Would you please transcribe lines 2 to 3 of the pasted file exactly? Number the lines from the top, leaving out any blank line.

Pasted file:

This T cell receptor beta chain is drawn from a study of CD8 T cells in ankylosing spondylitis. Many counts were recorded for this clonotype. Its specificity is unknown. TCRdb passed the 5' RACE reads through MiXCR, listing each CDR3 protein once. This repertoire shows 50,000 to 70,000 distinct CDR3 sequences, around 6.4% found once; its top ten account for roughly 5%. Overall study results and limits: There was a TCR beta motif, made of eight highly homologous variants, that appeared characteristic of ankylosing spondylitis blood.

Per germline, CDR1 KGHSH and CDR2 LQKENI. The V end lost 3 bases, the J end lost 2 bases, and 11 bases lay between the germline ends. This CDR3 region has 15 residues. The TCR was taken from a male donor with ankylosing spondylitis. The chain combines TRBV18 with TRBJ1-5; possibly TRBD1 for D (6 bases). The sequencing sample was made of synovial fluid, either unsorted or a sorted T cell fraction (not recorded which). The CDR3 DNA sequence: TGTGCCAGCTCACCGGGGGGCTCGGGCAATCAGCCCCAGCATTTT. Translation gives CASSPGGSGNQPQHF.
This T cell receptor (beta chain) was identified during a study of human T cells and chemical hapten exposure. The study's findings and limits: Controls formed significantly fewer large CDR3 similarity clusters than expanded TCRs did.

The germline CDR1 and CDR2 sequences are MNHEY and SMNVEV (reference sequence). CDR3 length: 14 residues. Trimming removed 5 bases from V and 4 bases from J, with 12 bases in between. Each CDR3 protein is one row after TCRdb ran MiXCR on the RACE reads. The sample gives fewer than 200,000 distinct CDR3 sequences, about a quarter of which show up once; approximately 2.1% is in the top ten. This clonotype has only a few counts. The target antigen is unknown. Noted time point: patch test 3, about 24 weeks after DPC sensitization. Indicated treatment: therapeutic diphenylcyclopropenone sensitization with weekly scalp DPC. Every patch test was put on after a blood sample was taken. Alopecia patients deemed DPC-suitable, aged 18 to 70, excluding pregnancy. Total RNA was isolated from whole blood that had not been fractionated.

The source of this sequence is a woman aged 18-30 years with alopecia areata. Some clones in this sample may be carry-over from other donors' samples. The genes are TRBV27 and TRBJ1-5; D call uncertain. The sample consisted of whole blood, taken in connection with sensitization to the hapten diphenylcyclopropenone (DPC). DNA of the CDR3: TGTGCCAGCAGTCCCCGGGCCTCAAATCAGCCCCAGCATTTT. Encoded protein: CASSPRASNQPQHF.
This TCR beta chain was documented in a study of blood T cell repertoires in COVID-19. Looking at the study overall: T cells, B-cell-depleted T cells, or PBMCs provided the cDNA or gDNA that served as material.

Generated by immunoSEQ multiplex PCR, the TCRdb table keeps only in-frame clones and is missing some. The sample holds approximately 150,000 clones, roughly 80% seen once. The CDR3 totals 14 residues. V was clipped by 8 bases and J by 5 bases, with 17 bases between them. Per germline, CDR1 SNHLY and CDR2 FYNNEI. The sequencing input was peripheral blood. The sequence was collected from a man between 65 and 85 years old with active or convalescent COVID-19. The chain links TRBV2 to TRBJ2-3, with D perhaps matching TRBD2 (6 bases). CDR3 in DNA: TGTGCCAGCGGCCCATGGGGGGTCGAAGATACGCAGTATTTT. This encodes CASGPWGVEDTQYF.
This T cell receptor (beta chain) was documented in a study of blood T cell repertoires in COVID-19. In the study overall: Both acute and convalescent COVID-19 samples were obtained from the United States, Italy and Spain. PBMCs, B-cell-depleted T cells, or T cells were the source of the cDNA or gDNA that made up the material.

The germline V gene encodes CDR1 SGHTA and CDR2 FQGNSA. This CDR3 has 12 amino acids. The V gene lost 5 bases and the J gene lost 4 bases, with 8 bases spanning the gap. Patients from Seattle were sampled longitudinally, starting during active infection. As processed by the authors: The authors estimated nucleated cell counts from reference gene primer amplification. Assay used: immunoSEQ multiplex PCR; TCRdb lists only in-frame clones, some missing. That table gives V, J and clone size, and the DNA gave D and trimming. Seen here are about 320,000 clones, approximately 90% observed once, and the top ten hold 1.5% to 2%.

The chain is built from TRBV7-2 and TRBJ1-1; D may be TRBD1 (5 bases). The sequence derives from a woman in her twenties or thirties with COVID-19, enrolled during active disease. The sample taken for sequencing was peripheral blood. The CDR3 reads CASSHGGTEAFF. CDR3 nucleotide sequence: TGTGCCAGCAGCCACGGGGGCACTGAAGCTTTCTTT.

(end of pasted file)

Per germline, CDR1 KGHSH and CDR2 LQKENI. The V end lost 3 bases, the J end lost 2 bases, and 11 bases lay between the germline ends. This CDR3 region has 15 residues. The TCR was taken from a male donor with ankylosing spondylitis. The chain combines TRBV18 with TRBJ1-5; possibly TRBD1 for D (6 bases). The sequencing sample was made of synovial fluid, either unsorted or a sorted T cell fraction (not recorded which). The CDR3 DNA sequence: TGTGCCAGCTCACCGGGGGGCTCGGGCAATCAGCCCCAGCATTTT. Translation gives CASSPGGSGNQPQHF.
This T cell receptor (beta chain) was identified during a study of human T cells and chemical hapten exposure. The study's findings and limits: Controls formed significantly fewer large CDR3 similarity clusters than expanded TCRs did.